I represent the Human Rights and Equal Opportunity Commission (HREOC). It is our duty, in a sense, to present the worst-case scenario.
HREOC does not wish to disagree with the factual outcomes regarding existing Australian Workplace Agreements (AWAs) released by the government, although there may be reasons to believe that were AWAs extended to all the workplace these outcomes might change. It is also true that, if the last ten years of industrial deregulation are any guide, these reforms may lead to further job creation, and we would all welcome that. However, in the sense that all regulatory change involves winners and losers, the WorkChoices bill is no different. Inevitably there will be winners and losers, depending, among other things, on the strength of the Australian economy.
Workplace relations reforms introduced since the mid-1980s, particularly those of 1993 and 1996, have created significant flexibility for employers, while at the same time increasing Australia’s productivity. Since 1993, Australia’s labour market has delivered strong jobs growth, falling unemployment and underemployment, rising productivity and real wages, low levels of industrial disputation in the Australian context and falling real unit labour costs.
However, HREOC does have grave concerns about the implications of dismantling or removing any significant planks of a social, legal and economic contract in Australia which has evolved over 100 years and around which a variety of institutions, policies, cultures and government programs have grown up. Unless careful adjustments are made to surrounding institutions, laws and policies, inevitably that whole contract is challenged. The WorkChoices bill, particularly in conjunction with the Welfare to Work changes, represents a wholesale change to the way Australian workplaces operate and, as a consequence, will have major implications for the Australian community more broadly.
HREOC strongly urges the government to take extreme care in implementing these changes to prevent unforeseen consequences which mean that Australian employees and their families might suffer and require changes to other institutions.
For example, the spread of AWAs will inevitably mean that the present system of employer funded paid maternity leave will disappear. This is because employer provided paid maternity leave, in the absence of a national government funded scheme, has been provided by Australian employers as part of negotiated enterprise agreements or, less often, as part of awards. As the Australian Catholic University paid maternity leave case demonstrates, this is possible in a collective bargaining arrangement because workers agree to trade off part of a pay rise against that 12 months paid leave.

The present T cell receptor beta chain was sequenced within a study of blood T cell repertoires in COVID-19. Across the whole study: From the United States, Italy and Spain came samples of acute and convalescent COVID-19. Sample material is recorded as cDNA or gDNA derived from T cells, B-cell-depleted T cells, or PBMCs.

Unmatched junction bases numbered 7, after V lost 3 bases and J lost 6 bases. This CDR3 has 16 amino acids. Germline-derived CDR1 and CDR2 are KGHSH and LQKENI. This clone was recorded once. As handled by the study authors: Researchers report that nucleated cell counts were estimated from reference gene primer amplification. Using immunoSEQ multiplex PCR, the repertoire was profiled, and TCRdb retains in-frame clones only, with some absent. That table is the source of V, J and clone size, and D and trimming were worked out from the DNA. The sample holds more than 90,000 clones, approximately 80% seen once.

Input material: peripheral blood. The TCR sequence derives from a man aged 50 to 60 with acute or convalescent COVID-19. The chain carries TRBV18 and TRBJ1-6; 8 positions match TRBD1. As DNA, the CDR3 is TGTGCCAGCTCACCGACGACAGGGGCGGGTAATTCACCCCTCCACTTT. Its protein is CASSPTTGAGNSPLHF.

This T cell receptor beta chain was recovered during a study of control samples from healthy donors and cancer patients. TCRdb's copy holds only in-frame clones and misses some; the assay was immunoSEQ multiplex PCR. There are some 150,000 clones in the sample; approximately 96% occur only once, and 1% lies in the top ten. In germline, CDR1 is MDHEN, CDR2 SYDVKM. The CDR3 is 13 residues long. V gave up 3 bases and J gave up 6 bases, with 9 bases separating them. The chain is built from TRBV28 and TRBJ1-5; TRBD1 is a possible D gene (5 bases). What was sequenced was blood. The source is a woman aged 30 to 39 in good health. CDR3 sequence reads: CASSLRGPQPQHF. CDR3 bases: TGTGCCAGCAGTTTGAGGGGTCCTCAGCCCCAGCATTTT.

Other employers have done likewise. This will not be possible where there are not collective agreements, which explains why so few AWAs have paid maternity leave. Either the government will need to replace employer funded paid leave with a national government funded scheme or we will be back in the nightmare of low fertility and or of women dropping out of the work force at a time when the country needs them most.
HREOC’s chief concerns about the bill relate to its impact on the protection of workers with family responsibilities, on pay equity between men and women and on the protection of employees in vulnerable and lower skilled positions in the Australian labour market.
I have spoken to many hundreds of people around Australia over the course of the last six months as part of the consultations for my discussion paper Striking the balance: women, men, work and family. Despite the assurances of the government in relation to the WorkChoices bill, there is already significant concern in the community about the impact of increasing casualisation of the work force and long, irregular and extended working hours on family life under our existing system.
HREOC would like to have seen the WorkChoices bill deliver improved minimum standards to help employees balance their paid work and family responsibilities. Such minimums could include legislated paid maternity leave and a right for employees to request a variation to their working arrangements for family care responsibilities. These standards are currently lacking from many of our industrial arrangements.
Finally, HREOC is concerned that the bill fails to adequately protect vulnerable employees and job seekers, particularly workers with disabilities, Indigenous people, people moving between welfare dependency and paid work, and those in low-paid wage jobs, for which there are many competitors and who consequently have little individual bargaining power. The capacity for more vulnerable employees to bargain effectively and to choose their employment arrangements is impinged upon by the existence of so-called “take it or leave it” individual bargaining arrangements. Allowing employers to make employment conditional on an employee taking up an AWA, for example, means that the choice of employment arrangements, especially for those on minimum wages, is extremely limited. The consequences are felt not only by workers but by their children and families.
HREOC has serious concerns that, once an agreement is terminated, neither that agreement nor an award is in operation, with employees presumably to be covered only by the standard. This means that an employer can terminate an agreement unilaterally after the nominal expiry date of the agreement and that all employees covered by the agreement revert to the standard. This provides employers with a great deal of leverage over the terms and conditions of any new agreement.
This is an edited version of the opening address given by Pru Goward to the Senate Employment, Workplace Relations and Education Legislation Committee on November 16, 2005. The full transcript can be found here (pdf file 715KB).